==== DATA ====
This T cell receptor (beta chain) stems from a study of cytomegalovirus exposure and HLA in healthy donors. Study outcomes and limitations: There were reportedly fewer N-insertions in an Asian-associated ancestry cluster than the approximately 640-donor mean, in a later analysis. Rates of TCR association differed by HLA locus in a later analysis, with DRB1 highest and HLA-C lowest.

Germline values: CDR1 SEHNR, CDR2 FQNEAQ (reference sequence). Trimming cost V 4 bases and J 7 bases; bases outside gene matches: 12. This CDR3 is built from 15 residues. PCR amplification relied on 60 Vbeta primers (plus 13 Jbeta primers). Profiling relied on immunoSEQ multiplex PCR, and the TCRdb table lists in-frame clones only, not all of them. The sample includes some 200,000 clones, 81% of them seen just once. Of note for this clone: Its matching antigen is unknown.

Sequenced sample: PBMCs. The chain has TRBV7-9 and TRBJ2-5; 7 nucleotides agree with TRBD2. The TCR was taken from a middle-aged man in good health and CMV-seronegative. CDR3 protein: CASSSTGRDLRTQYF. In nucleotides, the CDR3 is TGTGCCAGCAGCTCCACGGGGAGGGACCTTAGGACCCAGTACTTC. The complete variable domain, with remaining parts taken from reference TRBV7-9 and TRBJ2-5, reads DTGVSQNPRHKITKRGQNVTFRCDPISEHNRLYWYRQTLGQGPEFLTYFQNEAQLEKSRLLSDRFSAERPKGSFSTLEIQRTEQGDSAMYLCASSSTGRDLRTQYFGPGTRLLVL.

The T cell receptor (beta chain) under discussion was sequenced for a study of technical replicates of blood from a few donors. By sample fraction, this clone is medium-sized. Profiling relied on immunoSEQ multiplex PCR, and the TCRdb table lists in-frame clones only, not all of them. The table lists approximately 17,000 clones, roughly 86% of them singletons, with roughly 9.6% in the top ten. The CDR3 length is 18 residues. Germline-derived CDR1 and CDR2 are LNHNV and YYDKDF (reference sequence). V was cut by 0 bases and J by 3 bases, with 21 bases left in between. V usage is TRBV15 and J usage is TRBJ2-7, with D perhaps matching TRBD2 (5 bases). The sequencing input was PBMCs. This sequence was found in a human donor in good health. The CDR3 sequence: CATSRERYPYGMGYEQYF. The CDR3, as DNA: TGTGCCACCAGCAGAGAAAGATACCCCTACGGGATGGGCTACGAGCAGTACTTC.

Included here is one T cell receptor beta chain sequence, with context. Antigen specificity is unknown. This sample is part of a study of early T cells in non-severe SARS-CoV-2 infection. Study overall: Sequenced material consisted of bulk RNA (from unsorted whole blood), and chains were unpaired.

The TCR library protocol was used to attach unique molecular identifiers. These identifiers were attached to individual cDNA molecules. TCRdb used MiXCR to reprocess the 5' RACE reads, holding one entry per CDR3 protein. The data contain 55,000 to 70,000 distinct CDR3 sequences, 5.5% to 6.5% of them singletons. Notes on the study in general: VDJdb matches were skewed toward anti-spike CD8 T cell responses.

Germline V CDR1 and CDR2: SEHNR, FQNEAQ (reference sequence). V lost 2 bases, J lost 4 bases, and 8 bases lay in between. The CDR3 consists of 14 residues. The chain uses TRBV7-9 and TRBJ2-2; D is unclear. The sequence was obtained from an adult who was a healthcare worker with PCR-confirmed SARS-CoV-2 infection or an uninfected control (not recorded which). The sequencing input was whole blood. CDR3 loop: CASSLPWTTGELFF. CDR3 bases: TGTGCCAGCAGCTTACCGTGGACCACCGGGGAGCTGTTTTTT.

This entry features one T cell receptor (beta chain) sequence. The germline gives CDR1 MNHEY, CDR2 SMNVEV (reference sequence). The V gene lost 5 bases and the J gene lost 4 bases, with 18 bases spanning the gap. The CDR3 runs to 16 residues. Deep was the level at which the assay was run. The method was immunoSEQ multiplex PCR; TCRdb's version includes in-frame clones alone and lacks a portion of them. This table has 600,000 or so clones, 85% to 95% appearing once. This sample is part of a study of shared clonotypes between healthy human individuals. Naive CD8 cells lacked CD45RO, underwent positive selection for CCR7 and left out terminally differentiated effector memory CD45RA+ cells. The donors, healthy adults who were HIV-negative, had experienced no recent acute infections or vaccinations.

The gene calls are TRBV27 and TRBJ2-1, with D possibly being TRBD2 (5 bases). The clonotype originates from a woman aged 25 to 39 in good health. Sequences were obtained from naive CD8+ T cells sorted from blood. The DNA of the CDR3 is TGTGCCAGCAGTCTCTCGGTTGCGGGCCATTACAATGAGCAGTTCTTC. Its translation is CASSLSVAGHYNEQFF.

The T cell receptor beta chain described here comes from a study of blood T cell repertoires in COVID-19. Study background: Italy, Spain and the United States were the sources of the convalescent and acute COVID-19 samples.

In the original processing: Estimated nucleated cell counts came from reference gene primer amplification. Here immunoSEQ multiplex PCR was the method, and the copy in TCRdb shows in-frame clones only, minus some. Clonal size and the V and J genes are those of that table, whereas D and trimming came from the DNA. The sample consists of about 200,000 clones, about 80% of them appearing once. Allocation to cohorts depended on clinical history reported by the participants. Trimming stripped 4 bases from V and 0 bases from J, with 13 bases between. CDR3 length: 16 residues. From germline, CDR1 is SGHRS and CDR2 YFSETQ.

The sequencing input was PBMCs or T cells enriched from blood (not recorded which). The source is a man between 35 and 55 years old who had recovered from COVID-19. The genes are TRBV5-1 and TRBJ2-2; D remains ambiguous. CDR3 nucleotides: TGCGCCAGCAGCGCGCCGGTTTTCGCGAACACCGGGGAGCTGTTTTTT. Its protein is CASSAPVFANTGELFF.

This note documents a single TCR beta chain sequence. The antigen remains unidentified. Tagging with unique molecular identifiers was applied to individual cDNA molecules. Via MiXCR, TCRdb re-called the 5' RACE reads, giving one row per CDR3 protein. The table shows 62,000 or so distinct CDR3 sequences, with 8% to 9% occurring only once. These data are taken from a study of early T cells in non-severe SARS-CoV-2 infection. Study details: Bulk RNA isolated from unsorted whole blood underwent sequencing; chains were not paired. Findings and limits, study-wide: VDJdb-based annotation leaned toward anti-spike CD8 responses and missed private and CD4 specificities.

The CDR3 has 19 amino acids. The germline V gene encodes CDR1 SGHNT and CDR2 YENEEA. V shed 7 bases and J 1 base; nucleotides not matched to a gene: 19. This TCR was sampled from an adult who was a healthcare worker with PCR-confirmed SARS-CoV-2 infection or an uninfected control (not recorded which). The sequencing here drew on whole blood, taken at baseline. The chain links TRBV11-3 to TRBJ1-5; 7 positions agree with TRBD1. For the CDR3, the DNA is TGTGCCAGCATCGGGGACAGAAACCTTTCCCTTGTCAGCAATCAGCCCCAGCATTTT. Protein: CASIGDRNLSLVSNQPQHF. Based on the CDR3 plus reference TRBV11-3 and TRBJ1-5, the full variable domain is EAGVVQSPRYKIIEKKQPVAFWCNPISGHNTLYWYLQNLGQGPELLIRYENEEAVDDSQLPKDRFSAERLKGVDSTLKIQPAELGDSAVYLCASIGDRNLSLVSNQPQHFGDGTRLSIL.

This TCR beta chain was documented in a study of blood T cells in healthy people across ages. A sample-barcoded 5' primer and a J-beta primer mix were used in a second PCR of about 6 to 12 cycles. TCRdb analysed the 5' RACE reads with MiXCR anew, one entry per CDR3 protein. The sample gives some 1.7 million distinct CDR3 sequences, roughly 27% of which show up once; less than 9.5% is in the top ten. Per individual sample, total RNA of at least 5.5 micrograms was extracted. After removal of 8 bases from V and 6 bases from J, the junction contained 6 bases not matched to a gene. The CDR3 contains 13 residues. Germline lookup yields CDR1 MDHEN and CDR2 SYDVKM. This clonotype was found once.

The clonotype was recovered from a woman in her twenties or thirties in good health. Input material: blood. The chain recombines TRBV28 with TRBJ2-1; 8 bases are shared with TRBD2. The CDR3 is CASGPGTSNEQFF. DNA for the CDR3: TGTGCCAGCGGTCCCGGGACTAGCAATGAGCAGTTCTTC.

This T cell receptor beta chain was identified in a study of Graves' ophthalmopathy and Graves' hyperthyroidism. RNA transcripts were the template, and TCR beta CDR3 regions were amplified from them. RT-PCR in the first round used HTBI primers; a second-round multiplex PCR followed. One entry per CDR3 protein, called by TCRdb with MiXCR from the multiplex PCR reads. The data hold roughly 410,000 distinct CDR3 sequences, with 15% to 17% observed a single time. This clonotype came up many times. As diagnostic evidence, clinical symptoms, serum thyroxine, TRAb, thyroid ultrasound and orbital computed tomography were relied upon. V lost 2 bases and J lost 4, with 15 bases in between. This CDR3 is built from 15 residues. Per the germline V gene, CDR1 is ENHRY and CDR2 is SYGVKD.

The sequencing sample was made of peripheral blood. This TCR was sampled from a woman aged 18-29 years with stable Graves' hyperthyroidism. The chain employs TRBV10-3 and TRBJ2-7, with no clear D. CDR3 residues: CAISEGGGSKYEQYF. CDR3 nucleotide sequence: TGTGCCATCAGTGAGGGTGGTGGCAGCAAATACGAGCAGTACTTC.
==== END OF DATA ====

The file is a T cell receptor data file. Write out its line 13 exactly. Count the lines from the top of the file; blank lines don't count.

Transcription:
This note documents a single TCR beta chain sequence. The antigen remains unidentified. Tagging with unique molecular identifiers was applied to individual cDNA molecules. Via MiXCR, TCRdb re-called the 5' RACE reads, giving one row per CDR3 protein. The table shows 62,000 or so distinct CDR3 sequences, with 8% to 9% occurring only once. These data are taken from a study of early T cells in non-severe SARS-CoV-2 infection. Study details: Bulk RNA isolated from unsorted whole blood underwent sequencing; chains were not paired. Findings and limits, study-wide: VDJdb-based annotation leaned toward anti-spike CD8 responses and missed private and CD4 specificities.